The penultimate week of campaigning in the battle for the Iranian presidency turned increasingly confrontational. The two candidates seen as having a realistic chance of unseating incumbent Hassan Rouhani set about trying to demolish his economic record, causing the president to hit back with blunt and bitter attacks on the human rights and corruption fronts.
With moderate pragmatist Rouhani coming rather too close for comfort to crossing the red lines of Iran’s powerful “deep state” conservative clerics, Iranian Supreme Leader Ayatollah Ali Khamenei stepped in on May 10. He called on the candidates to avoid “immoral” outbursts that could damage the nation. In a written public address, he cautioned: “If people participate with order and proceed with ethics and respect the limits of Islam and laws, it will lead to dignity for the Islamic Republic, [but if they] turn immoral and with their spoken words give hope to the enemy, then the elections will turn to our disadvantage.”
Nevertheless, fierce exchanges erupted on May 12 during the final televised debate in the campaign as Rouhani, 68, went after his two main opponents, 56-year-old stern-faced hardline cleric Ebrahim Raisi, widely seen as 77-year-old Khamenei’s protégé, and chisel-jawed Tehran Mayor Mohammad Baqer Qalibaf, 55, a conservative and former Republican Guard commander and police chief who puts on an “action man” persona.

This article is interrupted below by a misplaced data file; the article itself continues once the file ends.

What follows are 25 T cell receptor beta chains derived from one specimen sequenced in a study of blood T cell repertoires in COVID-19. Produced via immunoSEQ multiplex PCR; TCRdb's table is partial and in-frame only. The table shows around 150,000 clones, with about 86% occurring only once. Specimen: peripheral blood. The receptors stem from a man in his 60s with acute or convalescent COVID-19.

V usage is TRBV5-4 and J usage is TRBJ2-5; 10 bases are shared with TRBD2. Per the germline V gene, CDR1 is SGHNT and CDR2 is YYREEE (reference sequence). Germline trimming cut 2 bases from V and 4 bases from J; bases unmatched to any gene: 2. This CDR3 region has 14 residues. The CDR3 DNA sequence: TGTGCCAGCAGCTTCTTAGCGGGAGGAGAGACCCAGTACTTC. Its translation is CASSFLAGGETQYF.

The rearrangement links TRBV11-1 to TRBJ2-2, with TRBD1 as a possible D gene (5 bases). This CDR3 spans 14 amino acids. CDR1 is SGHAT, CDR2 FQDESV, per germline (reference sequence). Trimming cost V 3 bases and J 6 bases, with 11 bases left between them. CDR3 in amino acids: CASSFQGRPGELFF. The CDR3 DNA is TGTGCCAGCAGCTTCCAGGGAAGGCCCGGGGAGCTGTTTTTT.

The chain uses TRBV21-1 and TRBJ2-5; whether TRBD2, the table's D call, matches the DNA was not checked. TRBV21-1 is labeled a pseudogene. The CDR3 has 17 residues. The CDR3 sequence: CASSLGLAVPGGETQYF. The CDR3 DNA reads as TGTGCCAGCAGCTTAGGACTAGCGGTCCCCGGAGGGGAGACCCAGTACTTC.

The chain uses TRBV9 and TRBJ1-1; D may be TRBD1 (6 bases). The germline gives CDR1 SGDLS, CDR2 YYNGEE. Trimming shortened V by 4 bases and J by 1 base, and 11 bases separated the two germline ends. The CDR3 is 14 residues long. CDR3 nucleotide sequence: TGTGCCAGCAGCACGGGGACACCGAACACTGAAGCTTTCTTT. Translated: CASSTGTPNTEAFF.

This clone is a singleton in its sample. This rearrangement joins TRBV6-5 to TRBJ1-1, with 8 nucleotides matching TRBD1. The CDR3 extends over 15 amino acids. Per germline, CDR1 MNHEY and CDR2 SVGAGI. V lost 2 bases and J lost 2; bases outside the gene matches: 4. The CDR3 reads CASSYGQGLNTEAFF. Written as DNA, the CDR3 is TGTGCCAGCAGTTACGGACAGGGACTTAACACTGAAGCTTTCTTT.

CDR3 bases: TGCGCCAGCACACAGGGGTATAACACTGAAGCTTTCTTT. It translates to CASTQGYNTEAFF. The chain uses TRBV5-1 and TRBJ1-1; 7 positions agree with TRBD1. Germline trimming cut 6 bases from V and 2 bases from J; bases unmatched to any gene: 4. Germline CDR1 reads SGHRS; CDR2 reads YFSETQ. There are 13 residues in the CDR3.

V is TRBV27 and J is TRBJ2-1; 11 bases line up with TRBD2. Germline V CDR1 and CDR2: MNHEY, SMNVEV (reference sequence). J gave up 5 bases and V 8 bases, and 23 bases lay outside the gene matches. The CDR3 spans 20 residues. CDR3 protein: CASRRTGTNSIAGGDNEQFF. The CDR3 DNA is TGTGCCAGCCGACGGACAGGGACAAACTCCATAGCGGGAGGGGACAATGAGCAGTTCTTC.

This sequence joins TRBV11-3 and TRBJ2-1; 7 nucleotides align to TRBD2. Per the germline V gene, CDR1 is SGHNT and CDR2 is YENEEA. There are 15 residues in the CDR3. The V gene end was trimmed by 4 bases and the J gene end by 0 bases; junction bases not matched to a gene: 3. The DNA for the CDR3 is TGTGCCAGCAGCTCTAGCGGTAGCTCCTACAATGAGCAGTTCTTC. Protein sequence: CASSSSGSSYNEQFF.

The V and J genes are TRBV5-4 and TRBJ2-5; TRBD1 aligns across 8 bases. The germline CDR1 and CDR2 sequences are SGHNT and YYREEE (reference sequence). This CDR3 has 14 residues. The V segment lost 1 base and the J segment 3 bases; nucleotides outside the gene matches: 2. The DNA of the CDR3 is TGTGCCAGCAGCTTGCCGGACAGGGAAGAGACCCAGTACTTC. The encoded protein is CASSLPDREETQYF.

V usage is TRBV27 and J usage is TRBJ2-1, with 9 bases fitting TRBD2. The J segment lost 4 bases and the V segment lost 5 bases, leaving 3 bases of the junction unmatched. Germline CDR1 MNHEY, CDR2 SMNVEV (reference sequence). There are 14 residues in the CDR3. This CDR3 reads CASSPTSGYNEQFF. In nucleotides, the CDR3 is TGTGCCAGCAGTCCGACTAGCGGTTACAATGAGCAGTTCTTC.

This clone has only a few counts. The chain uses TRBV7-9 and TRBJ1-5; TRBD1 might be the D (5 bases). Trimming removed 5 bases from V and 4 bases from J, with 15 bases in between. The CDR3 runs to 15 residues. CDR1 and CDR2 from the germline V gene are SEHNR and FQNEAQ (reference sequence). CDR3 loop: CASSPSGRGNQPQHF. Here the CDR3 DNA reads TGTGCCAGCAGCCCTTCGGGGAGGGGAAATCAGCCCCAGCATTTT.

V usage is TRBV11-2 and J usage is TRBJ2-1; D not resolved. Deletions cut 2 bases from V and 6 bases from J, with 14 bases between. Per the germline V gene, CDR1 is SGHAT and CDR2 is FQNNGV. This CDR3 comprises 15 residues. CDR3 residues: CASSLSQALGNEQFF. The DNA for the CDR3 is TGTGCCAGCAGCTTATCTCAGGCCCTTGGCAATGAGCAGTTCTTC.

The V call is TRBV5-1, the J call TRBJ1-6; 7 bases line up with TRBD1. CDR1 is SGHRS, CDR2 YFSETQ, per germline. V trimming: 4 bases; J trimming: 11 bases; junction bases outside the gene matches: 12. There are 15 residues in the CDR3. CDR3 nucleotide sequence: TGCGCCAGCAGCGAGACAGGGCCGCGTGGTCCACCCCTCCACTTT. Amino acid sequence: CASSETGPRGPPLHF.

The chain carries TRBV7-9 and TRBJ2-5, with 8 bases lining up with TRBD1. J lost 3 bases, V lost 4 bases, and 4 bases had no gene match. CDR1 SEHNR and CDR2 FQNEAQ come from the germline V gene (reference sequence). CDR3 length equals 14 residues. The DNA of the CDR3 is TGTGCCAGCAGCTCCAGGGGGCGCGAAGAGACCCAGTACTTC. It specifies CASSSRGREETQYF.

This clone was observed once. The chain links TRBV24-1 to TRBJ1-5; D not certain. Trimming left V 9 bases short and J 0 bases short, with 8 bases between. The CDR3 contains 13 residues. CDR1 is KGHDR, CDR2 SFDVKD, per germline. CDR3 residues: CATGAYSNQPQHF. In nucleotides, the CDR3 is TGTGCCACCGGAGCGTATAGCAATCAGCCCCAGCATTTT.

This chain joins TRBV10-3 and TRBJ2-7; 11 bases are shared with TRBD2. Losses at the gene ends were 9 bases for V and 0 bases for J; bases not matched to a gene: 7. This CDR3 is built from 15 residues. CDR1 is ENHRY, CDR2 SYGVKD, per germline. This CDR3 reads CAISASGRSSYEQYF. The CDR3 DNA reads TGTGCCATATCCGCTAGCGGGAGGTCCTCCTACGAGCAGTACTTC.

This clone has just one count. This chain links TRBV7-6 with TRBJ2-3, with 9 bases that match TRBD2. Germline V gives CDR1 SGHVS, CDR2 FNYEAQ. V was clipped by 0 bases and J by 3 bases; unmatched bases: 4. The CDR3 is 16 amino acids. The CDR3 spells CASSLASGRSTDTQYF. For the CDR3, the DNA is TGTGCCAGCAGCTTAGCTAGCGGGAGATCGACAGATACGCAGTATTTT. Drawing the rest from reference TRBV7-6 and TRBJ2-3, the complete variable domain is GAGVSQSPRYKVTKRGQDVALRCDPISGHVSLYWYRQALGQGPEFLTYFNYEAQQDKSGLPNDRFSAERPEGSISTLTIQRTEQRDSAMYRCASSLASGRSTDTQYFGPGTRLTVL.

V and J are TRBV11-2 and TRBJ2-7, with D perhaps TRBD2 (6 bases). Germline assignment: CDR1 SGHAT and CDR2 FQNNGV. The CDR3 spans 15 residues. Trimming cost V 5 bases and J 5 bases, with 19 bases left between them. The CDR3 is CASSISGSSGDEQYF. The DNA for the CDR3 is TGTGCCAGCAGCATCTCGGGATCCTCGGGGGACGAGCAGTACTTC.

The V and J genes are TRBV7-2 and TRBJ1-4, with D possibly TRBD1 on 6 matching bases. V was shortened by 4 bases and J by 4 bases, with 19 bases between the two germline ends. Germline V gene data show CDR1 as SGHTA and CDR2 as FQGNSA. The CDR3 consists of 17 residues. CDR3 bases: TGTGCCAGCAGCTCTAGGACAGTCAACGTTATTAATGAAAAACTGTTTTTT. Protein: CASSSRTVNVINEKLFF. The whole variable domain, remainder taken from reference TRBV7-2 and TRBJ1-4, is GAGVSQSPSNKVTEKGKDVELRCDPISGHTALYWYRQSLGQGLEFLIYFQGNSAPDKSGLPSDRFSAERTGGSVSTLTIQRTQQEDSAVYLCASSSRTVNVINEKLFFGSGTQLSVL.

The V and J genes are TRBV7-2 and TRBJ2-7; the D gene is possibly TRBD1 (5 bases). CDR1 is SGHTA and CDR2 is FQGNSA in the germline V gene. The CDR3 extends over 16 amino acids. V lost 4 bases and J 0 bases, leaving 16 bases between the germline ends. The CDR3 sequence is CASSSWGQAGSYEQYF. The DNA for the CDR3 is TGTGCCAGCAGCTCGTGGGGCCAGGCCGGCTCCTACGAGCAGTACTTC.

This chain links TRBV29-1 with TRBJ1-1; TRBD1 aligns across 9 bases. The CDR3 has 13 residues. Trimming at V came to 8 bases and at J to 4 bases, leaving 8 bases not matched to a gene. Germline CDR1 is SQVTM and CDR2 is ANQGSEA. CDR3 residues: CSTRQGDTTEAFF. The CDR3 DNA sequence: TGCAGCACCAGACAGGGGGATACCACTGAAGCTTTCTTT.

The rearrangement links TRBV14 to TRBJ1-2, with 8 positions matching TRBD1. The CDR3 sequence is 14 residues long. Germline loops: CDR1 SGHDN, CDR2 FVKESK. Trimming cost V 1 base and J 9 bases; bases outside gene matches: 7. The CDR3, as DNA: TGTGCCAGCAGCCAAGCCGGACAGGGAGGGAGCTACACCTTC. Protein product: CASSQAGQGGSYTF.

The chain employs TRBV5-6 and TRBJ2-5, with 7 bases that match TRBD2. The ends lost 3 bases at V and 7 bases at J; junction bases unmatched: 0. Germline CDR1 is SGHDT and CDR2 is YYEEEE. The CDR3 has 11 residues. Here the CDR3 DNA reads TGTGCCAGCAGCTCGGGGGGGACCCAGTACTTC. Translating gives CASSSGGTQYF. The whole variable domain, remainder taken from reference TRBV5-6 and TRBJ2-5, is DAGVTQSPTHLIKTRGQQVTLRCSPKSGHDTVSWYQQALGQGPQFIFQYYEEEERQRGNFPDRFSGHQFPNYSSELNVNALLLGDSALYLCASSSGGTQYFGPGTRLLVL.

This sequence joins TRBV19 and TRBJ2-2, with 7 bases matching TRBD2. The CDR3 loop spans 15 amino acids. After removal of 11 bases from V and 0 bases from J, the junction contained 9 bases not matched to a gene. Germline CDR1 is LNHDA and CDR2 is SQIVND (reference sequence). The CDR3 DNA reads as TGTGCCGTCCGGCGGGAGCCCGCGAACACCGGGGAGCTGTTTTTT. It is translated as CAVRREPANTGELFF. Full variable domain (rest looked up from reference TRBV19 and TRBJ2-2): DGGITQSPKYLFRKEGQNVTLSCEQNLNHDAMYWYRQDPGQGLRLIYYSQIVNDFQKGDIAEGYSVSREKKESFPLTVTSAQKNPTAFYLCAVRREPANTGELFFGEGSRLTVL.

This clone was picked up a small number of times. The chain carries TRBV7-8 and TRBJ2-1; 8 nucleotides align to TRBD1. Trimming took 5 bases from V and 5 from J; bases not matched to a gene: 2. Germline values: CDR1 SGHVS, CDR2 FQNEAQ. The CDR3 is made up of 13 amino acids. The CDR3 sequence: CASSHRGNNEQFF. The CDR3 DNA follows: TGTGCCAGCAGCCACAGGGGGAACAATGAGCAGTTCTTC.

Apathy a worrying foe
There are no reliable opinion polls in Iran but the latest surveys put out by the semi-official Iranian Students Polling Agency show moderate cleric Rouhani taking a bit over 40% of the May 19 vote and Raisi and Qalibaf both somewhere in the mid to low 20s, with Raisi a few percentage points ahead. If that is borne out by the voting, Rouhani and Raisi would face off in a second round a week later.
The president's intractable difficulty is that so many Iranians are disappointed with their lot since the November 2015 nuclear deal that supposedly released the chains on the economy. And there are warning signs that Rouhani’s main foe could actually be apathy and low turnout. On May 8, for instance, state-run IRNA news agency reported a survey that had over one-third of 6,000 eligible voters saying they would not be voting, while 46% said they were yet to settle on a candidate.
Such anxieties could explain Rouhani’s decision to go in hard against Raisi and Qalibaf in the final TV showdown, risking the wrath of the arbiter of all things state, Khamenei, but perhaps at the same time galvanising his base.